Dr. Tim Lyons Research lab photo


One of the highest priorities within the Division of Endocrinology, Diabetes, and Metabolic Diseases is to foster communication and collaboration between the clinical and basic science components. There is a strong emphasis on promoting an integrated research effort bringing the two together, and on establishing collaborations with other investigators on campus and in the community. The establishment of a weekly ‘translational meeting’ serves as a union of these components enhancing our educational mission and providing a forum for the generation of new ideas and projects, all in an effort towards improving the lives of our patients.

Seven laboratories in the Strom Thurmond Biomedical Research Center and two labs on the ninth floor of the Clinical Sciences Building, house the Division's research programs. Division members are actively engaged in clinical and basic research with emphasis on diabetic micro- and macrovascular disease, lipid and intermediary metabolism, obesity, signal transduction and national collaborative clinical trials. A wide variety of hormone immunoassays, molecular biology, genetic and biochemical procedures are performed in these laboratories.

Diabetes Research at MUSC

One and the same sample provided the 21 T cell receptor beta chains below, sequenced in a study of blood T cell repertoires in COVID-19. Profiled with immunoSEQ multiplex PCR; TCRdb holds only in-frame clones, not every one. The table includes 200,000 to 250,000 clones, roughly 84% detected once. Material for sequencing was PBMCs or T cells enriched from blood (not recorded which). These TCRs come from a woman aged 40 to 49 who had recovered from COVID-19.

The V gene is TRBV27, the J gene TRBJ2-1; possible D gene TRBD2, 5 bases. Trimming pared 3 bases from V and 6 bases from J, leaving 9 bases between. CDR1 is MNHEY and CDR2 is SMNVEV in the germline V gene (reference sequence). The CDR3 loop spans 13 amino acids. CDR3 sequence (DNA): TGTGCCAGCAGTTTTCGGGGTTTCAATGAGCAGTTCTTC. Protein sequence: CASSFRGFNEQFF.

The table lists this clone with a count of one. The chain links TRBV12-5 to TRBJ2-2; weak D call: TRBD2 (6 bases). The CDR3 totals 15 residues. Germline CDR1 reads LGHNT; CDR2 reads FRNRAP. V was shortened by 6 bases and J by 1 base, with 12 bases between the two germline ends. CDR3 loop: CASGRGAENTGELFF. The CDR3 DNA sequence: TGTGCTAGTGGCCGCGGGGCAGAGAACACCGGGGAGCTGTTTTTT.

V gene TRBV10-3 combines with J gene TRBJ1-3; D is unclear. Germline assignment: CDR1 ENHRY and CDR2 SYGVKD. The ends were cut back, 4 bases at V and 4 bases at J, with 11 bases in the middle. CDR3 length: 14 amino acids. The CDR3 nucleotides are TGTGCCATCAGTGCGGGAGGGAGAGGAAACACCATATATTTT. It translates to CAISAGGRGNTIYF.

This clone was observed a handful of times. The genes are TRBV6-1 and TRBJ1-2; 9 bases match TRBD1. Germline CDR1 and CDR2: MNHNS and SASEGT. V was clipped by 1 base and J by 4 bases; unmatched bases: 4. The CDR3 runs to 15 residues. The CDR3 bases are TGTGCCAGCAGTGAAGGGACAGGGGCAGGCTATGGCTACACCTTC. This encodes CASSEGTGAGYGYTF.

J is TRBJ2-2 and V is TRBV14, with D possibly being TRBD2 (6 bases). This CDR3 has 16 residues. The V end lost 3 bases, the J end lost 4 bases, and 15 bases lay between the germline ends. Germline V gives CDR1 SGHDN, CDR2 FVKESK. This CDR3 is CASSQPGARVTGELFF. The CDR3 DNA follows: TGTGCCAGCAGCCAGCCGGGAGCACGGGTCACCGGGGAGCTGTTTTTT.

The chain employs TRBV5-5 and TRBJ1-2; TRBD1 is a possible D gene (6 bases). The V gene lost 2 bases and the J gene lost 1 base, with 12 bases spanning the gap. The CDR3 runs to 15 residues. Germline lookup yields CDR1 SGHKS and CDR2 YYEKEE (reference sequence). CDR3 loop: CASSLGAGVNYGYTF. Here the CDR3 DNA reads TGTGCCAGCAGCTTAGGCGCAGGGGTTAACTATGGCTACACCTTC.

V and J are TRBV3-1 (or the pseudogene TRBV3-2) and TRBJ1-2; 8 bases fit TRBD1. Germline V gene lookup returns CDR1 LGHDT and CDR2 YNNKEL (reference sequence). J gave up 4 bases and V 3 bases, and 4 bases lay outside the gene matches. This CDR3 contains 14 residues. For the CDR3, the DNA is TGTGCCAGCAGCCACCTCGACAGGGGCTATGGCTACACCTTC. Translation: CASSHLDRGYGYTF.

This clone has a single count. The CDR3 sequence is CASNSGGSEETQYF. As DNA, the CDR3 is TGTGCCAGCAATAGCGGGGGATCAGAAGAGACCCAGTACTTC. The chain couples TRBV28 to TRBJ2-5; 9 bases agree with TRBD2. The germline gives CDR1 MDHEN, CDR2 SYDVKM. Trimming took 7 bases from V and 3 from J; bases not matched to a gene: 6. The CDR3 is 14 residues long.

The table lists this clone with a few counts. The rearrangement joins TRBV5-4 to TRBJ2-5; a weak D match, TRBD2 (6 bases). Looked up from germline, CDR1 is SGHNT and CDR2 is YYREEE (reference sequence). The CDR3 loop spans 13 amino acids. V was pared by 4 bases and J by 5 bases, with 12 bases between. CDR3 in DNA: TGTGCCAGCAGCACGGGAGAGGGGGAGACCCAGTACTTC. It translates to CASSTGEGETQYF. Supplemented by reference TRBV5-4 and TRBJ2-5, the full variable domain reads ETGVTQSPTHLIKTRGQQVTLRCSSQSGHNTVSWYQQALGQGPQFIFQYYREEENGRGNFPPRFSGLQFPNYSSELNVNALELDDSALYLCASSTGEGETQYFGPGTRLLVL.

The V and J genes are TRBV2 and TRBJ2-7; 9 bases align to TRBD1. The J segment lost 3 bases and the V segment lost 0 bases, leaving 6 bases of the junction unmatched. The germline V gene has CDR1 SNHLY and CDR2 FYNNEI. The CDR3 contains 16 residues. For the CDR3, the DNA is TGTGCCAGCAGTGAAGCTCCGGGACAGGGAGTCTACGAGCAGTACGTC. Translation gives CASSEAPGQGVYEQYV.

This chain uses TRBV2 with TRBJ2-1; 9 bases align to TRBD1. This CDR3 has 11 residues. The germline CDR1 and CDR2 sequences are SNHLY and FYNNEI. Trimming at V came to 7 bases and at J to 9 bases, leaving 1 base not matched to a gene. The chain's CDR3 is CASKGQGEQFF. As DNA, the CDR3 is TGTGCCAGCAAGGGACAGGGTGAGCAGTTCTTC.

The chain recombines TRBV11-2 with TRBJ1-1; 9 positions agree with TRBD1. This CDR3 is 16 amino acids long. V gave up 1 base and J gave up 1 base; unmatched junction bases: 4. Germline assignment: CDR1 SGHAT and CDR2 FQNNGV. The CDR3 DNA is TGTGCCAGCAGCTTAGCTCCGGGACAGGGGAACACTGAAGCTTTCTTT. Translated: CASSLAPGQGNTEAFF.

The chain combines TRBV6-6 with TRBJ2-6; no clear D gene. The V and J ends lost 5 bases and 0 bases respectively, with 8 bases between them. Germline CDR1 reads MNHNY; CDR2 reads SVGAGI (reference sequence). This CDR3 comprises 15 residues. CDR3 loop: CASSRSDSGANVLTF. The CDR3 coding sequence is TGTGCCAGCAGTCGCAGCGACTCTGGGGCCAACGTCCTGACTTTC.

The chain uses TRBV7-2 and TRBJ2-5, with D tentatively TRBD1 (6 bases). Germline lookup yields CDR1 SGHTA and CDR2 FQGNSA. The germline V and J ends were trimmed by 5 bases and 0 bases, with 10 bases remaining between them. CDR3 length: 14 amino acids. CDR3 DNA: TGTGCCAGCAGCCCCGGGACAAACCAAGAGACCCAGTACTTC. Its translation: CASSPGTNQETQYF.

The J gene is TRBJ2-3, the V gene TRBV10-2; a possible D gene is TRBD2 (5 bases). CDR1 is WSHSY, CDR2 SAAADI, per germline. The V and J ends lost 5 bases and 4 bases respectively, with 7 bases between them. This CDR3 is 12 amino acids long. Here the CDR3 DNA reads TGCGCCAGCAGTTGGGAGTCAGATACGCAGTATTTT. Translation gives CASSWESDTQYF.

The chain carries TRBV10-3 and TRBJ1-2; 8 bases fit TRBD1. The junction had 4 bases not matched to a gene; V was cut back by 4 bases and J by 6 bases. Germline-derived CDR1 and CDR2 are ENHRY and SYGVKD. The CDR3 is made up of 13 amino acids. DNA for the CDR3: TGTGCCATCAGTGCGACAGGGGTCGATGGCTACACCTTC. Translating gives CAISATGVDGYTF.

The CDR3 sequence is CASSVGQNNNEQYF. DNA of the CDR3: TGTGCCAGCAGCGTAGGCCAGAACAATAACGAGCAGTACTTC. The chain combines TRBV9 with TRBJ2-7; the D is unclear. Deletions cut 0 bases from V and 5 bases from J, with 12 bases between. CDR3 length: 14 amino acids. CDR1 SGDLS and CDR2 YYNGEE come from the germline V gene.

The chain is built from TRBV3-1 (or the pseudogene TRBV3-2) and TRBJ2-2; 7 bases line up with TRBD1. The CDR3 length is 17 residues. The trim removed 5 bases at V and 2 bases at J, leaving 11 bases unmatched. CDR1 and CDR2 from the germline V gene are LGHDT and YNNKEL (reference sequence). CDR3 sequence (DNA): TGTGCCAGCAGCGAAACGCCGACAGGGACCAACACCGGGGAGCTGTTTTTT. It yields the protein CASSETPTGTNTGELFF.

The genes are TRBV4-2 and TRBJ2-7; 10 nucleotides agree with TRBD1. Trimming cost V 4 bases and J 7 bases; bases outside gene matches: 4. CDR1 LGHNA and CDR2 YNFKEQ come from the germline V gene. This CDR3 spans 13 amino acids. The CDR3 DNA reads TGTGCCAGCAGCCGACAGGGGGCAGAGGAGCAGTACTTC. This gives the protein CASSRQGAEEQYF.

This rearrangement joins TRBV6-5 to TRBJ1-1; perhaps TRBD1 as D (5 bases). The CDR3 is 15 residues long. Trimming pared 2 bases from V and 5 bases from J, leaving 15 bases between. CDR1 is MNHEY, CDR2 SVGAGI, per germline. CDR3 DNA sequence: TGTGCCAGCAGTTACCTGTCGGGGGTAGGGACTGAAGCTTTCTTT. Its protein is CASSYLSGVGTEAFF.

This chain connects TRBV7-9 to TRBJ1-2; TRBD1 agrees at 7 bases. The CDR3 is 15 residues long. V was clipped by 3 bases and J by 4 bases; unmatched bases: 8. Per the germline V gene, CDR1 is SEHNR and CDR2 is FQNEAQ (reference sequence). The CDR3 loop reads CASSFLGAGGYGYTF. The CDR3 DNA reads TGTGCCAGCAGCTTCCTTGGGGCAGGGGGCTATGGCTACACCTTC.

The research we do at MUSC is trans-generational, studying patients throughout their lives, requiring continuous commitment over decades from both investigators and funding bodies. 

Work by our predecessors at MUSC, and by current members of the MUSC diabetes research team, has led to the establishment of unique biological sample sets from some of the world's most important clinical diabetes studies:

Diabetes Control and Complications Trial (DCCT) and its follow up study, Epidemiology of Diabetes and Complications (EDIC) has followed 1,441 people with Type 1 diabetes since the mid-1980s. Over 95 percent of the 1,200 surviving participants remain under follow-up. The information gained is widely considered to have revolutionized diabetes care, driving an on-going (and very challenging) effort to normalize blood glucose levels to prevent complications. Indeed, for people with diabetes, the findings of the DCCT are considered the most important development since the discovery of insulin in 1921. Importantly, MUSC-based investigators collaborated closely with the DCCT since its outset, bringing new ideas and gaining their own major program funding for laboratory-based work.

This work has been enabled by over $15M in federal funding to MUSC, with many projects on-going and new ones planned. The samples we hold are entirely unique, enabling research to understand the reasons people with diabetes develop blindness, kidney failure, amputations, heart attacks, strokes and premature death - and to discover new cures. The work can only be performed at MUSC: no similar resource exists elsewhere. The samples become more valuable with the passage of time, as new clinical information accrues, so their preservation will enable new studies to be initiated at MUSC far into the future.

The Veterans Administration Diabetes Trial (VADT) was a randomized clinical trial of intensive glycemic control in patients with long-standing and relatively advanced diabetes. The study involved 1,791 individuals from 20 VA sites around the country including MUSC. The primary goal of the VADT was to compare the effects of intensive and standard glucose control on cardiovascular events in patients with Type 2 diabetes.